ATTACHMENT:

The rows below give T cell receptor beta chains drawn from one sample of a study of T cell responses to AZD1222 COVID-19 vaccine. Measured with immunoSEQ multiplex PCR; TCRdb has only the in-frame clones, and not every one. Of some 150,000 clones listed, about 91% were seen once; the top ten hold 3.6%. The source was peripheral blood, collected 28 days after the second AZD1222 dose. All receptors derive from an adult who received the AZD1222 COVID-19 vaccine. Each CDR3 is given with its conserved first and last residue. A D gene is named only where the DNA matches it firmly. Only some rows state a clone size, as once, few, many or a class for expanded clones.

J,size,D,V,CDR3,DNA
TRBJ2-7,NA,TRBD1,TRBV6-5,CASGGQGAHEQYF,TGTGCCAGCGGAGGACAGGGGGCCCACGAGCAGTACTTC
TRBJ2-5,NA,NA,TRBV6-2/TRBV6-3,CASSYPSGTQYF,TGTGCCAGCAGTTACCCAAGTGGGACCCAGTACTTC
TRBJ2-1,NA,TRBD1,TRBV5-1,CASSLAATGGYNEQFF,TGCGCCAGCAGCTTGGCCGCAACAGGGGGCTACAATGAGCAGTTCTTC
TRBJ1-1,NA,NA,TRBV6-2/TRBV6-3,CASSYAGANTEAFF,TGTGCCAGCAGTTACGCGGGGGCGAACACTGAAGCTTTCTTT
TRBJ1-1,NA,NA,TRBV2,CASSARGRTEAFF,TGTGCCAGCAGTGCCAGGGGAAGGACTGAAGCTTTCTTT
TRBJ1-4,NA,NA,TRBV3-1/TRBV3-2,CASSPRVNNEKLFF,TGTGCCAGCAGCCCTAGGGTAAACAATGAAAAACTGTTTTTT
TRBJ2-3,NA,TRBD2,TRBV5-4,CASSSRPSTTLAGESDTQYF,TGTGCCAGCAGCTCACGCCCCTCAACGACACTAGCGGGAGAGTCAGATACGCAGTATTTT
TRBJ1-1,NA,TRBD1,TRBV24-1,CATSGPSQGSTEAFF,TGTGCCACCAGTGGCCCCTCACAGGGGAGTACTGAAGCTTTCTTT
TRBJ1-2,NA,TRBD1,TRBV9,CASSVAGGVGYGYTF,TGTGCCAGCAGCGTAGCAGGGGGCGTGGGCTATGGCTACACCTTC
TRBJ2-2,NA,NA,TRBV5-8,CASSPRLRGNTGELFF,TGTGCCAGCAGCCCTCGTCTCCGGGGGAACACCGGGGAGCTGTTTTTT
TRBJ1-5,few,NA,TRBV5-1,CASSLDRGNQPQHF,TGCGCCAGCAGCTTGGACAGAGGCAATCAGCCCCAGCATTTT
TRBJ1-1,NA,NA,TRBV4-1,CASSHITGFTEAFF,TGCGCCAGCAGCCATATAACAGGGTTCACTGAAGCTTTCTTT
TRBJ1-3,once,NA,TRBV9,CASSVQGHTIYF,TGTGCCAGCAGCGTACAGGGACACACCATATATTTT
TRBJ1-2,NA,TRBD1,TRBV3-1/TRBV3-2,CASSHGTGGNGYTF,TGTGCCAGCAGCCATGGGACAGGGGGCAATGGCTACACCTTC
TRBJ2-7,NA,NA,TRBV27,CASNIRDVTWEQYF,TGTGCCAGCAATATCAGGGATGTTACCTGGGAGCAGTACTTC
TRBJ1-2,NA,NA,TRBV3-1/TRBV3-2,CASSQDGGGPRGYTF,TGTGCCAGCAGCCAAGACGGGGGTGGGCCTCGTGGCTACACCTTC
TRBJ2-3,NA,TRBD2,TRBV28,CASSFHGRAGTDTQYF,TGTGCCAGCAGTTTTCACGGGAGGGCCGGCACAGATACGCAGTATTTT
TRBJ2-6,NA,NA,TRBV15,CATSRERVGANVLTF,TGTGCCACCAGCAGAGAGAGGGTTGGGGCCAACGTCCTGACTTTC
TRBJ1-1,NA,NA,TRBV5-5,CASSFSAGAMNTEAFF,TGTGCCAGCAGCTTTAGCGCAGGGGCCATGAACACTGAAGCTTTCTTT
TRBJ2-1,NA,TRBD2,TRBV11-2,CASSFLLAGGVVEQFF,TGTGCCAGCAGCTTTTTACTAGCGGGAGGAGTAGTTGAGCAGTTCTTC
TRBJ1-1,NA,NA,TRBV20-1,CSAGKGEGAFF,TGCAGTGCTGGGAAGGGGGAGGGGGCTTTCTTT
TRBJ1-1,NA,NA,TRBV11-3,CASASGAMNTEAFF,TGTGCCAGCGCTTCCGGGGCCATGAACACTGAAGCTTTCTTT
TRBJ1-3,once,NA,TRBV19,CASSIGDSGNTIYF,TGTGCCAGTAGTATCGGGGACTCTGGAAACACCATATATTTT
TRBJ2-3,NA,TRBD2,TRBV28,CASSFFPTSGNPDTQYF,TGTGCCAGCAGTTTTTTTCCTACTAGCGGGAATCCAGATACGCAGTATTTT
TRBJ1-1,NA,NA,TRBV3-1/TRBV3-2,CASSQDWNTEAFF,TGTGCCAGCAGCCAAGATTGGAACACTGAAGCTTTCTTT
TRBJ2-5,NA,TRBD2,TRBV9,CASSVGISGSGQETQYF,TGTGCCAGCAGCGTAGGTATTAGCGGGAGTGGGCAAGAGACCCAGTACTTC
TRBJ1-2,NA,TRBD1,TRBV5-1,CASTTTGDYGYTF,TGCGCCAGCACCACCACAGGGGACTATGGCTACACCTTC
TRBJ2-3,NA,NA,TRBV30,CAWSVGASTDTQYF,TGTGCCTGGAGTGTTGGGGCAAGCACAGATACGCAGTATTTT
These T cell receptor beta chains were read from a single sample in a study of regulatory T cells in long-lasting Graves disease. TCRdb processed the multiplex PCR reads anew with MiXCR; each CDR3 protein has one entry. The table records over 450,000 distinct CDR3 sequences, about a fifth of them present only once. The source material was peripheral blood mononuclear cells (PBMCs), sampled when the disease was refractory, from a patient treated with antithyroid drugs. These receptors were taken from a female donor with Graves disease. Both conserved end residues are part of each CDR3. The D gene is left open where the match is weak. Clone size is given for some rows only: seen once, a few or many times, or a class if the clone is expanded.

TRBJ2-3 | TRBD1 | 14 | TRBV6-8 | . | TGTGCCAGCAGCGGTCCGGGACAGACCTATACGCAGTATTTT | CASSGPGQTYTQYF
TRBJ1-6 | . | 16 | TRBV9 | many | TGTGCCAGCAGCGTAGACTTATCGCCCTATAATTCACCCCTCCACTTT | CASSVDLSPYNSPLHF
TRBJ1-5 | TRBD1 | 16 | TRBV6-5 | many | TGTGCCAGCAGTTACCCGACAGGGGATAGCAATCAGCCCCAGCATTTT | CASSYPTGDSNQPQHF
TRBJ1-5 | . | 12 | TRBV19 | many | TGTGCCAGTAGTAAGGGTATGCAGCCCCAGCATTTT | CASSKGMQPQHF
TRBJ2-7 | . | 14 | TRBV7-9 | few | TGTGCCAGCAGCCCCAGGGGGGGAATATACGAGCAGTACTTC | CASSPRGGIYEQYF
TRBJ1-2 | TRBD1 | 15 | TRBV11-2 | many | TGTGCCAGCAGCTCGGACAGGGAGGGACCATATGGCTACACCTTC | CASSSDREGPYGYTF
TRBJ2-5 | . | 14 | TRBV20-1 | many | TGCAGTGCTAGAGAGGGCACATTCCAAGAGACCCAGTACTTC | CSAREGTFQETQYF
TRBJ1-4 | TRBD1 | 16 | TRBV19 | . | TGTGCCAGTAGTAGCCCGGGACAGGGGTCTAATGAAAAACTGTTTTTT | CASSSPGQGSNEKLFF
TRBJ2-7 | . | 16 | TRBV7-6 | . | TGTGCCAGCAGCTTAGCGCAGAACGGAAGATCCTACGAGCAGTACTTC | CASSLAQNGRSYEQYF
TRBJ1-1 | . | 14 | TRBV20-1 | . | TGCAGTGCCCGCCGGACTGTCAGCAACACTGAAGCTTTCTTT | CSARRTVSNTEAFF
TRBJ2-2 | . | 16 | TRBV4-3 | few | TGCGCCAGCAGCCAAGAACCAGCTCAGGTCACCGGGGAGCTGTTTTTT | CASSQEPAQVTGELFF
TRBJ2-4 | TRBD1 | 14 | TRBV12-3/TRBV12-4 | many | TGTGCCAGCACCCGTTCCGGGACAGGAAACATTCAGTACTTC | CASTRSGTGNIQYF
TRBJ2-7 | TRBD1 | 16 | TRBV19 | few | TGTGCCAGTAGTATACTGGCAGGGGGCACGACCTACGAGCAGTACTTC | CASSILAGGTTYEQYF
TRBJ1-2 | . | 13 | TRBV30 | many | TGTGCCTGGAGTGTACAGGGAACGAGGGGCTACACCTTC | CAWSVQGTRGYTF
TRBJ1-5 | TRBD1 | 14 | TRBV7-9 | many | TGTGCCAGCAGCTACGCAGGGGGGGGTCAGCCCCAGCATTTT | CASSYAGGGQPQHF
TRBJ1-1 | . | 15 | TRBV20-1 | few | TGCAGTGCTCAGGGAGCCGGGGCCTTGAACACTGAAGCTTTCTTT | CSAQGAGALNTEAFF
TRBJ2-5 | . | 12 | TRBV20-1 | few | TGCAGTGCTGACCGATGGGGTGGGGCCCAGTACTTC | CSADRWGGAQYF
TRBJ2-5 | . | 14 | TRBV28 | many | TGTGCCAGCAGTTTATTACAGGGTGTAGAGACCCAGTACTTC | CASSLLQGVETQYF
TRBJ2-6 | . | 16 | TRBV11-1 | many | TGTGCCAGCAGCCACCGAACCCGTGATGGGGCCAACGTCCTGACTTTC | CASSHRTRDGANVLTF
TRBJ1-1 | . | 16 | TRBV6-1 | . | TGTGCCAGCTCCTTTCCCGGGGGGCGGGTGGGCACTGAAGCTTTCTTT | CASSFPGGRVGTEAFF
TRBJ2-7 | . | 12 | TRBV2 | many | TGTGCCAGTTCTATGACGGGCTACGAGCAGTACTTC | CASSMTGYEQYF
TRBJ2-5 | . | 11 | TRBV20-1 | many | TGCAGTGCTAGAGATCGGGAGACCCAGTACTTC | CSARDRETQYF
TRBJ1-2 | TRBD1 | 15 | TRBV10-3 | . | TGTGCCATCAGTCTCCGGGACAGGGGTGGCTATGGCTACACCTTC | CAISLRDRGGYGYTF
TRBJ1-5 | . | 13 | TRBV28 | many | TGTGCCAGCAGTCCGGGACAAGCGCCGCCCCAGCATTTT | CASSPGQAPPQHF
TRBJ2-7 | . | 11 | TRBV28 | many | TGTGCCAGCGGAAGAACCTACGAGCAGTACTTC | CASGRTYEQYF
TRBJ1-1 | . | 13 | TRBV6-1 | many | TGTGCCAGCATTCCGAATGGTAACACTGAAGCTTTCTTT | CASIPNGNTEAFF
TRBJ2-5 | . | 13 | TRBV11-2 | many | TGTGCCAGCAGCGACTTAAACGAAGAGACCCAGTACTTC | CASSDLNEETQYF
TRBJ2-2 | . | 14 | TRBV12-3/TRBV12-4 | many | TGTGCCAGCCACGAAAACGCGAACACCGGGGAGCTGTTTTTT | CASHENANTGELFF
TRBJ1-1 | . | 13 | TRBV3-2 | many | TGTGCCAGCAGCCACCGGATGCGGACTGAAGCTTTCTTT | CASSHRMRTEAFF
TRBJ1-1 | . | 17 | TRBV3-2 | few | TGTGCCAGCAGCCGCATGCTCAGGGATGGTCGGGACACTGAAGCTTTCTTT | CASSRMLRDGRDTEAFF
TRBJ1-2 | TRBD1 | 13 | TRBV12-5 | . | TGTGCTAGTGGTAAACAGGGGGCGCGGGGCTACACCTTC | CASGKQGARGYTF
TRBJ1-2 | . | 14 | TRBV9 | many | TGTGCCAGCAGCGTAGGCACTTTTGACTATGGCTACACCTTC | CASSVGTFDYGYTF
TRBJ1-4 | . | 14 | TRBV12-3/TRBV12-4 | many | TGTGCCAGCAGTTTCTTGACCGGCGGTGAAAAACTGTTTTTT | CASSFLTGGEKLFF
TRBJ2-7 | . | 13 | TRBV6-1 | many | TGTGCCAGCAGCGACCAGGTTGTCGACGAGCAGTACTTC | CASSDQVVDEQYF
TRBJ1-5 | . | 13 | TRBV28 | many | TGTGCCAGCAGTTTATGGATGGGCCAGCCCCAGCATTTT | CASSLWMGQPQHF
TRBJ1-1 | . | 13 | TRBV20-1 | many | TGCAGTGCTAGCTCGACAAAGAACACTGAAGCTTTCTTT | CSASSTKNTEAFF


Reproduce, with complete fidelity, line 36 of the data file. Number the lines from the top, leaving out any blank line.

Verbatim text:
TRBJ2-7 | . | 14 | TRBV7-9 | few | TGTGCCAGCAGCCCCAGGGGGGGAATATACGAGCAGTACTTC | CASSPRGGIYEQYF